Food Safety: Who is in Control? Would you believe nobody?

With the recent outbreak of salmonella poisoning caused by egg contamination, it raises the debate yet again, “Who’s in Control of our food safety?” I was appalled, but not surprised, to read the recent USA Today article outlining the numerous violations Austin businessman “Jack" DeCoster has racked up over the past 16 years.  Dating back as far as 1994 and as recent as June 2010, he has been cited and fined for environmental, health, and safety violations that include such things as hog manure runoff into waterways, exposure to harmful bacteria, unguarded machinery, employee discrimination and immigration violations and abuse. For a repeat offender with such a rap sheet, how does the FDA and the USDA let this guy remain in business?  The chain of accountability needs to extend to the governing bodies that are in place to keep the American people safe, which includes Congress.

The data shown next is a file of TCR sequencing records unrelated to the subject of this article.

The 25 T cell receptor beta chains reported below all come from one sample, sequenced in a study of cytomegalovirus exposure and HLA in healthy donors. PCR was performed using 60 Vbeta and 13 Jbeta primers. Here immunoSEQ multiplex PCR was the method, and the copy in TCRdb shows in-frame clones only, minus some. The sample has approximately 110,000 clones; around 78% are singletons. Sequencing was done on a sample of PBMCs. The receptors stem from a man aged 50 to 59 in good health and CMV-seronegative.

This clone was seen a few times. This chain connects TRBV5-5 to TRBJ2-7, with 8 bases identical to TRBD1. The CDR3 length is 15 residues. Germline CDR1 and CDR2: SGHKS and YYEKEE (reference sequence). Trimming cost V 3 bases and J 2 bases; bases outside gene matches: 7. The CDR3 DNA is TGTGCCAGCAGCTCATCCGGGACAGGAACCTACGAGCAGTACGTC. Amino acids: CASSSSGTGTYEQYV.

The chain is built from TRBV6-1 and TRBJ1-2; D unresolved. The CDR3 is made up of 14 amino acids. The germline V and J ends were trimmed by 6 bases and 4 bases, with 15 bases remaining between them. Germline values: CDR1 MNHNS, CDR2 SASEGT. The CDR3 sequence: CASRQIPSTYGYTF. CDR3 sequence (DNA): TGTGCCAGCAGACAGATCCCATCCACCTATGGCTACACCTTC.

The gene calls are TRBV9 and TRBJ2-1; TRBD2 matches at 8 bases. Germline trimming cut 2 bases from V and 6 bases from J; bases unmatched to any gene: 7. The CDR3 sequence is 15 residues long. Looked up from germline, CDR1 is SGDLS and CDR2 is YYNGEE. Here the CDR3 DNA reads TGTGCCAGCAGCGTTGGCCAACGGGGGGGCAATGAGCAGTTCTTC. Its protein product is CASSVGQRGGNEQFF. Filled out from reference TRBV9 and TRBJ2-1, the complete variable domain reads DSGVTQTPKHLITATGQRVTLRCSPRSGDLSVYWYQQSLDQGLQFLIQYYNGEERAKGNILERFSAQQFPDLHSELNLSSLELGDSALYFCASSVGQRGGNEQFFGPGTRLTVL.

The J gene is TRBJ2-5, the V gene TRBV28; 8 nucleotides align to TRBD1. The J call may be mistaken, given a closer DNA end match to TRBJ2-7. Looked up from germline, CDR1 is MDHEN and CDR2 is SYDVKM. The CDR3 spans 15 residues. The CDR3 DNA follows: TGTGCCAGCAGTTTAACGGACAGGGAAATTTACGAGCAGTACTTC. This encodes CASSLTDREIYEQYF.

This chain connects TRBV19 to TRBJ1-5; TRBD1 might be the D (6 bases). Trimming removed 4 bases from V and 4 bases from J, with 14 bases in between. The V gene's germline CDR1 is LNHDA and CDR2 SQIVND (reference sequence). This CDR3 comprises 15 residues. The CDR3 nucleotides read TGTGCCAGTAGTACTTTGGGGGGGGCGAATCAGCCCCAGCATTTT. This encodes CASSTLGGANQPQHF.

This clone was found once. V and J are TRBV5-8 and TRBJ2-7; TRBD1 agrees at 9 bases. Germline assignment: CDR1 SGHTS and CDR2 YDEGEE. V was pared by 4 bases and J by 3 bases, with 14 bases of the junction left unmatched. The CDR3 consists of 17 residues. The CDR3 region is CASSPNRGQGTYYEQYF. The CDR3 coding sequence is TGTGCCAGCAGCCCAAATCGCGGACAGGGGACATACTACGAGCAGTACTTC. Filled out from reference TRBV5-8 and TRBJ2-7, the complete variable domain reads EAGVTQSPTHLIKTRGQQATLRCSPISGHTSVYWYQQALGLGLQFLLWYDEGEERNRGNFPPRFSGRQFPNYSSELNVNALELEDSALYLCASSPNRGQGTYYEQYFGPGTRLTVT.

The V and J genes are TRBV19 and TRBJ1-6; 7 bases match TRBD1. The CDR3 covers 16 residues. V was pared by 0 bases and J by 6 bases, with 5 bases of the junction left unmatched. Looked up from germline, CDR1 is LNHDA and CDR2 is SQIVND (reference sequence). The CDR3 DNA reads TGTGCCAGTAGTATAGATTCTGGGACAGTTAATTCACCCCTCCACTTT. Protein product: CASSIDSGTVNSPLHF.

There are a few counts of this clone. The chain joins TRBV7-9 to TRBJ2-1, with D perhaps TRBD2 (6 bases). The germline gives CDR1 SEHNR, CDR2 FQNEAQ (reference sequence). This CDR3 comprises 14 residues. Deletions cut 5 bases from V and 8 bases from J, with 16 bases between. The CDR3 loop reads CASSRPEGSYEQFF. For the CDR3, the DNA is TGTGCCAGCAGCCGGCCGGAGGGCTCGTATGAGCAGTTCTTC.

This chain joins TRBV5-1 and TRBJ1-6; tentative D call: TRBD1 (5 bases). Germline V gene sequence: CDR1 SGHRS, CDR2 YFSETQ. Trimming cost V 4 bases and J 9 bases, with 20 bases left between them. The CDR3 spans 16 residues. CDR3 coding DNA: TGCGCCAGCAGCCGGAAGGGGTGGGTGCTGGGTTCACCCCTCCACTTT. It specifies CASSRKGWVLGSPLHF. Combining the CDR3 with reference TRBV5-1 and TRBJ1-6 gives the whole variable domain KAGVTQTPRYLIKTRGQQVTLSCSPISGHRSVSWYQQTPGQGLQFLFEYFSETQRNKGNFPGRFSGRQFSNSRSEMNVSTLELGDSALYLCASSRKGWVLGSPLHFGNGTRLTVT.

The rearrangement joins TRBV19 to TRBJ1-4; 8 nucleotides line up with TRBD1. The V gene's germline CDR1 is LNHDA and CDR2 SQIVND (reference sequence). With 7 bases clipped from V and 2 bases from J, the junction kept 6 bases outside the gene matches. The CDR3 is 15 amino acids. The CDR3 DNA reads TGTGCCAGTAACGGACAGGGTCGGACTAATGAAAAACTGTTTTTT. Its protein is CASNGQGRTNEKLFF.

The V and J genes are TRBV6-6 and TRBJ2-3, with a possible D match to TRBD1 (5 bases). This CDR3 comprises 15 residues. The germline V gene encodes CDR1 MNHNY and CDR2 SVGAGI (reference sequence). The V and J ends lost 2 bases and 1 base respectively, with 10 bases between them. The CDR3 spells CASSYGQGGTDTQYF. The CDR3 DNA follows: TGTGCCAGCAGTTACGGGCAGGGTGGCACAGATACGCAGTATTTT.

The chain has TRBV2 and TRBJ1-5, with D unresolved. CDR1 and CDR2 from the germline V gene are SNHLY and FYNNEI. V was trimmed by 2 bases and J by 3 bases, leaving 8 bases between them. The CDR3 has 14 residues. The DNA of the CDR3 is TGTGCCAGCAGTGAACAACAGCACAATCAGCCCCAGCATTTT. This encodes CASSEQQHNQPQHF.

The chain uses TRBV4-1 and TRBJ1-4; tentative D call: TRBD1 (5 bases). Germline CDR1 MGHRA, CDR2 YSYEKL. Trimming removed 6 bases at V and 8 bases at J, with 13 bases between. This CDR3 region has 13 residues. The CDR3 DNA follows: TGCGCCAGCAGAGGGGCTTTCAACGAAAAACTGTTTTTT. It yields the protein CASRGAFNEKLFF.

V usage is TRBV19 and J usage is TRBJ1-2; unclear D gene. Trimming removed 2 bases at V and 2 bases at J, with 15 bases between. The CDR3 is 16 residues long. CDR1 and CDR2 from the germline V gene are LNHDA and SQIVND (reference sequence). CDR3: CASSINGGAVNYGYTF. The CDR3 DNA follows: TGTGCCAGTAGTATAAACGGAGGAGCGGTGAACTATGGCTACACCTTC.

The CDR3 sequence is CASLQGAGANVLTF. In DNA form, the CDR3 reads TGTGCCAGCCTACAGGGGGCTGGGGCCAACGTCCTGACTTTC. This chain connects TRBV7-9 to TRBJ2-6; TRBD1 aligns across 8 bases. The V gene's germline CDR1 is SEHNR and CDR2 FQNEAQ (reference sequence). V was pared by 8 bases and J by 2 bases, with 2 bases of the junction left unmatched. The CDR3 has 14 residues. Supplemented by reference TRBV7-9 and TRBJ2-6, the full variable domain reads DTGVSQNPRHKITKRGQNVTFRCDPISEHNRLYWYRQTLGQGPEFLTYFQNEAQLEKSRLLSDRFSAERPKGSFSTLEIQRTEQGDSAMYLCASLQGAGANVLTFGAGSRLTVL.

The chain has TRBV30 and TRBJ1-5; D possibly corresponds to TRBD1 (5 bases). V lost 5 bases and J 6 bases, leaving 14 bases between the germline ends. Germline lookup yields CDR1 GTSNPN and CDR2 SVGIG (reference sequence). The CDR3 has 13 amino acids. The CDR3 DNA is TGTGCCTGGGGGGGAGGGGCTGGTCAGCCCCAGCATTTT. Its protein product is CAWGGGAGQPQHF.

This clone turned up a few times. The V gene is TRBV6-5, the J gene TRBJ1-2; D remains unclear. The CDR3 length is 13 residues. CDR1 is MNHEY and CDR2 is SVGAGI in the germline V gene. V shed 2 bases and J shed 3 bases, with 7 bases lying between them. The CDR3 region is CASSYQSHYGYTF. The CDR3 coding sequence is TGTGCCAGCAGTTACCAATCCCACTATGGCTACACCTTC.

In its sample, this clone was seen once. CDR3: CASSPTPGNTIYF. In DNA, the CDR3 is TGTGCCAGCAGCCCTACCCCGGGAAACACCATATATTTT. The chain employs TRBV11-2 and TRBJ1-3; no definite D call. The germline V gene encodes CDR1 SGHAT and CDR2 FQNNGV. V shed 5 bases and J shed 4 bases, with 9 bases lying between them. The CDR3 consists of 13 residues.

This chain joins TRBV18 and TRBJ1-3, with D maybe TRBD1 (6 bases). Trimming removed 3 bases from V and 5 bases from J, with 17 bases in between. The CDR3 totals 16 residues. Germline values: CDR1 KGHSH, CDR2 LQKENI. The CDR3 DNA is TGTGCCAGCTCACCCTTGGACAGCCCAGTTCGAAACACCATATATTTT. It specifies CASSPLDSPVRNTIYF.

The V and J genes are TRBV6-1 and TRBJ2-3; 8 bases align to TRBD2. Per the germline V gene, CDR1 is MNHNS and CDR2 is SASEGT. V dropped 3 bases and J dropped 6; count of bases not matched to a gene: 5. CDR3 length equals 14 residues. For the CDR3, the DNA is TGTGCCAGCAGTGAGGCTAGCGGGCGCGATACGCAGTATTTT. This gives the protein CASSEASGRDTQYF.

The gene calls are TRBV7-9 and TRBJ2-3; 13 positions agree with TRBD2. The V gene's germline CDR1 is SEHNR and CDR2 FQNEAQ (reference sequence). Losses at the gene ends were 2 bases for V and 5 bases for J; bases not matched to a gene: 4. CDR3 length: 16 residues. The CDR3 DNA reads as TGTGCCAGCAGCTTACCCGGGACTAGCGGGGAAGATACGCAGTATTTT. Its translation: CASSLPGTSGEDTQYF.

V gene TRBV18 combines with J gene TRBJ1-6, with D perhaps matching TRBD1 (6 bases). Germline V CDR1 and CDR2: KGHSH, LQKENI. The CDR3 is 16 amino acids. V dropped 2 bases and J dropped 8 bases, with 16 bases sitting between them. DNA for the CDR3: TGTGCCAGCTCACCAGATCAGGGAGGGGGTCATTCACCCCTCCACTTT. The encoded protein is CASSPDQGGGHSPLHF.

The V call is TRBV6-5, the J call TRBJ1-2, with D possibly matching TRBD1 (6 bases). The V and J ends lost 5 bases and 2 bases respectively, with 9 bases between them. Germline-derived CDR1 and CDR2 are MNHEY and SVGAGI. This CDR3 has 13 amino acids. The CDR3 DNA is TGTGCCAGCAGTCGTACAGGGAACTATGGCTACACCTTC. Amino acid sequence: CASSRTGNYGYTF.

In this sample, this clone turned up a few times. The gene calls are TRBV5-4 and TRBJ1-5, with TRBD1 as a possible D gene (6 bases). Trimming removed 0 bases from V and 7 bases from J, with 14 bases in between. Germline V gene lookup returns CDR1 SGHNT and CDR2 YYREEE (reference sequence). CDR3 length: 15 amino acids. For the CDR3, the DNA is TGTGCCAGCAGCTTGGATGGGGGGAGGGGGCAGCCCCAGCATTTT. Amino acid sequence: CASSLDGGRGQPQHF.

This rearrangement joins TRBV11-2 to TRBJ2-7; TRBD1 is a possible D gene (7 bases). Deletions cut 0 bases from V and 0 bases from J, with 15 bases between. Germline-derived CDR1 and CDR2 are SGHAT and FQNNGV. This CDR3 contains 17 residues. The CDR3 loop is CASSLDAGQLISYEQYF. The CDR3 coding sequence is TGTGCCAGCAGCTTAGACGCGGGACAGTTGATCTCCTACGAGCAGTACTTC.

Fines alone obviously don’t improve compliance.  Attempts by the government to change behavior in this and many other situations involving safety and financial misdoings are woefully inadequate.  The shame is that knowledge and technology are available to radically improve them. You can expect more from me on this topic as it proves to be a reoccurring issue among business and the government agencies charged in overseeing them.  Until then, I thought it helpful to link you to a couple of past articles on the topic:

Food Safety, Product Safety, and Public Protection: The Critical Role of Behavior by Cloyd Hyten  – A look at the issues that arise even when company leadership is diligent about employee and public safety.

NUTS! When Leadership Abandons Ethics in the Name of Profit by Cindy Ashworth and Darnell Lattal – An examination of the peanut contamination from 2009 and the role behavior plays in the domino effect of this crisis and has the public questioning our confidence in corporations to insure food safety.

Posted by Cloyd Hyten, Ph.D.

Cloyd is a senior consultant and thought leader in the field of performance improvement. Dedicating more than 20 years to this work, Cloyd has also served on the Editorial Board of the Journal of Organizational Behavior Management, and served as President of the OBM Network. Outside of work, Cloyd enjoys history, food and football.